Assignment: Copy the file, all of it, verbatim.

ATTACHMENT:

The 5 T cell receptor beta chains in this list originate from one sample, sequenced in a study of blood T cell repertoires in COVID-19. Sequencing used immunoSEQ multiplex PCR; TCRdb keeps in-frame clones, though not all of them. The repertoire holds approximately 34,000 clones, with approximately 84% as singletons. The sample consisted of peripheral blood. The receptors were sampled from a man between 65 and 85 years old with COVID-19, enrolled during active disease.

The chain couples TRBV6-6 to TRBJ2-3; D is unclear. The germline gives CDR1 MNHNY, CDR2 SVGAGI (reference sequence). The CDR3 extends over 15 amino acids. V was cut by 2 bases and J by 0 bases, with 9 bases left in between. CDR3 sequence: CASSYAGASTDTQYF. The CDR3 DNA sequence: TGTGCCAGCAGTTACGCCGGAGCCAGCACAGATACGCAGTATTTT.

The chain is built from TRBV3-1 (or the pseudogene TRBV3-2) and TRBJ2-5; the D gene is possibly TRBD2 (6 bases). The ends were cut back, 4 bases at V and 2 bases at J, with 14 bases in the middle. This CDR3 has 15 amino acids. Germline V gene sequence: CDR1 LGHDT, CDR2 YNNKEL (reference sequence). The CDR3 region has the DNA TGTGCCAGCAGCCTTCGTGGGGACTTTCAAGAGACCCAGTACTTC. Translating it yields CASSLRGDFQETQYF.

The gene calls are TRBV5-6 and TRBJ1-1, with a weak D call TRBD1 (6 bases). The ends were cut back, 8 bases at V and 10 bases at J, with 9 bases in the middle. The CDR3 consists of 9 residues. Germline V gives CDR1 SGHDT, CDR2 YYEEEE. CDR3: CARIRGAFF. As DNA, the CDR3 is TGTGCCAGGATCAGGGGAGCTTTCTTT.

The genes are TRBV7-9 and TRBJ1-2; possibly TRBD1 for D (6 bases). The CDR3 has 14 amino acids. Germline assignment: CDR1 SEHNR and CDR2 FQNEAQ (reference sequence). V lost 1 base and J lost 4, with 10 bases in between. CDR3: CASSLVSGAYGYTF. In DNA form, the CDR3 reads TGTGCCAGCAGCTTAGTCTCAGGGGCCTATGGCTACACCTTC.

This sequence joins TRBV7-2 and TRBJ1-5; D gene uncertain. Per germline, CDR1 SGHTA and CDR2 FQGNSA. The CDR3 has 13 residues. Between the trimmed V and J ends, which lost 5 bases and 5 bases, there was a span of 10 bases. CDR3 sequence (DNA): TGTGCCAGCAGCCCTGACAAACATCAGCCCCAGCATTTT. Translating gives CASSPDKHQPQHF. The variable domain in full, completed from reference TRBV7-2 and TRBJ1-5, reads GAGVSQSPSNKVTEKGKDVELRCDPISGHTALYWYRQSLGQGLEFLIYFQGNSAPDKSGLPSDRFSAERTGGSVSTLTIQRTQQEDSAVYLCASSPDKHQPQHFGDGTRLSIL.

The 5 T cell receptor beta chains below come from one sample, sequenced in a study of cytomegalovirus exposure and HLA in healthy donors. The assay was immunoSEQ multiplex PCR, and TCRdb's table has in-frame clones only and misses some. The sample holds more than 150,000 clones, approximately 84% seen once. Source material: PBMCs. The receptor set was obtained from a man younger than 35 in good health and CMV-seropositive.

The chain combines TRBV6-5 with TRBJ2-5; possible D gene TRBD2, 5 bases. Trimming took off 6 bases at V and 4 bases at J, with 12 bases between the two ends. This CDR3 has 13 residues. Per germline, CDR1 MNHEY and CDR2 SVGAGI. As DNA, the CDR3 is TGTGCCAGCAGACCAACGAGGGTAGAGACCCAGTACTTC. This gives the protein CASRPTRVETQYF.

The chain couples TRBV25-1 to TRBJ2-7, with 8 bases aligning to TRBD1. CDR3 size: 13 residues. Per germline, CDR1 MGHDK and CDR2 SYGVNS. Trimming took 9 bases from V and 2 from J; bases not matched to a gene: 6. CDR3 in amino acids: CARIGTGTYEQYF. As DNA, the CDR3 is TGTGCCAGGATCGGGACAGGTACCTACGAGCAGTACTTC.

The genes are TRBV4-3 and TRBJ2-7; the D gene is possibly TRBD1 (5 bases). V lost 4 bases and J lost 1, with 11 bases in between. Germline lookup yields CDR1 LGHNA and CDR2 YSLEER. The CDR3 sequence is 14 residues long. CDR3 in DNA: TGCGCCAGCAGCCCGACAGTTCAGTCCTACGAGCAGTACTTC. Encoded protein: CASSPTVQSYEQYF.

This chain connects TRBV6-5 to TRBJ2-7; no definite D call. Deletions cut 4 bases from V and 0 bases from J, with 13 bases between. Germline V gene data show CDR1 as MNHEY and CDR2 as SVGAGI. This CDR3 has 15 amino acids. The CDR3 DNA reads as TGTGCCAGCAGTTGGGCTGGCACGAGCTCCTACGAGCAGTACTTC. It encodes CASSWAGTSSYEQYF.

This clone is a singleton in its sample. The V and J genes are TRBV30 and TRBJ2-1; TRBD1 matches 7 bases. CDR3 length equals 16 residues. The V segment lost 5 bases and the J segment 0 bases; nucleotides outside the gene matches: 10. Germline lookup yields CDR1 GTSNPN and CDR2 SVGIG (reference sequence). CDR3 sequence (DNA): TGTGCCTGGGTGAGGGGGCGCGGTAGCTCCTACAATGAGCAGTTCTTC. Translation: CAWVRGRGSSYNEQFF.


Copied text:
The 5 T cell receptor beta chains in this list originate from one sample, sequenced in a study of blood T cell repertoires in COVID-19. Sequencing used immunoSEQ multiplex PCR; TCRdb keeps in-frame clones, though not all of them. The repertoire holds approximately 34,000 clones, with approximately 84% as singletons. The sample consisted of peripheral blood. The receptors were sampled from a man between 65 and 85 years old with COVID-19, enrolled during active disease.

The chain couples TRBV6-6 to TRBJ2-3; D is unclear. The germline gives CDR1 MNHNY, CDR2 SVGAGI (reference sequence). The CDR3 extends over 15 amino acids. V was cut by 2 bases and J by 0 bases, with 9 bases left in between. CDR3 sequence: CASSYAGASTDTQYF. The CDR3 DNA sequence: TGTGCCAGCAGTTACGCCGGAGCCAGCACAGATACGCAGTATTTT.

The chain is built from TRBV3-1 (or the pseudogene TRBV3-2) and TRBJ2-5; the D gene is possibly TRBD2 (6 bases). The ends were cut back, 4 bases at V and 2 bases at J, with 14 bases in the middle. This CDR3 has 15 amino acids. Germline V gene sequence: CDR1 LGHDT, CDR2 YNNKEL (reference sequence). The CDR3 region has the DNA TGTGCCAGCAGCCTTCGTGGGGACTTTCAAGAGACCCAGTACTTC. Translating it yields CASSLRGDFQETQYF.

The gene calls are TRBV5-6 and TRBJ1-1, with a weak D call TRBD1 (6 bases). The ends were cut back, 8 bases at V and 10 bases at J, with 9 bases in the middle. The CDR3 consists of 9 residues. Germline V gives CDR1 SGHDT, CDR2 YYEEEE. CDR3: CARIRGAFF. As DNA, the CDR3 is TGTGCCAGGATCAGGGGAGCTTTCTTT.

The genes are TRBV7-9 and TRBJ1-2; possibly TRBD1 for D (6 bases). The CDR3 has 14 amino acids. Germline assignment: CDR1 SEHNR and CDR2 FQNEAQ (reference sequence). V lost 1 base and J lost 4, with 10 bases in between. CDR3: CASSLVSGAYGYTF. In DNA form, the CDR3 reads TGTGCCAGCAGCTTAGTCTCAGGGGCCTATGGCTACACCTTC.

This sequence joins TRBV7-2 and TRBJ1-5; D gene uncertain. Per germline, CDR1 SGHTA and CDR2 FQGNSA. The CDR3 has 13 residues. Between the trimmed V and J ends, which lost 5 bases and 5 bases, there was a span of 10 bases. CDR3 sequence (DNA): TGTGCCAGCAGCCCTGACAAACATCAGCCCCAGCATTTT. Translating gives CASSPDKHQPQHF. The variable domain in full, completed from reference TRBV7-2 and TRBJ1-5, reads GAGVSQSPSNKVTEKGKDVELRCDPISGHTALYWYRQSLGQGLEFLIYFQGNSAPDKSGLPSDRFSAERTGGSVSTLTIQRTQQEDSAVYLCASSPDKHQPQHFGDGTRLSIL.

The 5 T cell receptor beta chains below come from one sample, sequenced in a study of cytomegalovirus exposure and HLA in healthy donors. The assay was immunoSEQ multiplex PCR, and TCRdb's table has in-frame clones only and misses some. The sample holds more than 150,000 clones, approximately 84% seen once. Source material: PBMCs. The receptor set was obtained from a man younger than 35 in good health and CMV-seropositive.

The chain combines TRBV6-5 with TRBJ2-5; possible D gene TRBD2, 5 bases. Trimming took off 6 bases at V and 4 bases at J, with 12 bases between the two ends. This CDR3 has 13 residues. Per germline, CDR1 MNHEY and CDR2 SVGAGI. As DNA, the CDR3 is TGTGCCAGCAGACCAACGAGGGTAGAGACCCAGTACTTC. This gives the protein CASRPTRVETQYF.

The chain couples TRBV25-1 to TRBJ2-7, with 8 bases aligning to TRBD1. CDR3 size: 13 residues. Per germline, CDR1 MGHDK and CDR2 SYGVNS. Trimming took 9 bases from V and 2 from J; bases not matched to a gene: 6. CDR3 in amino acids: CARIGTGTYEQYF. As DNA, the CDR3 is TGTGCCAGGATCGGGACAGGTACCTACGAGCAGTACTTC.

The genes are TRBV4-3 and TRBJ2-7; the D gene is possibly TRBD1 (5 bases). V lost 4 bases and J lost 1, with 11 bases in between. Germline lookup yields CDR1 LGHNA and CDR2 YSLEER. The CDR3 sequence is 14 residues long. CDR3 in DNA: TGCGCCAGCAGCCCGACAGTTCAGTCCTACGAGCAGTACTTC. Encoded protein: CASSPTVQSYEQYF.

This chain connects TRBV6-5 to TRBJ2-7; no definite D call. Deletions cut 4 bases from V and 0 bases from J, with 13 bases between. Germline V gene data show CDR1 as MNHEY and CDR2 as SVGAGI. This CDR3 has 15 amino acids. The CDR3 DNA reads as TGTGCCAGCAGTTGGGCTGGCACGAGCTCCTACGAGCAGTACTTC. It encodes CASSWAGTSSYEQYF.

This clone is a singleton in its sample. The V and J genes are TRBV30 and TRBJ2-1; TRBD1 matches 7 bases. CDR3 length equals 16 residues. The V segment lost 5 bases and the J segment 0 bases; nucleotides outside the gene matches: 10. Germline lookup yields CDR1 GTSNPN and CDR2 SVGIG (reference sequence). CDR3 sequence (DNA): TGTGCCTGGGTGAGGGGGCGCGGTAGCTCCTACAATGAGCAGTTCTTC. Translation: CAWVRGRGSSYNEQFF.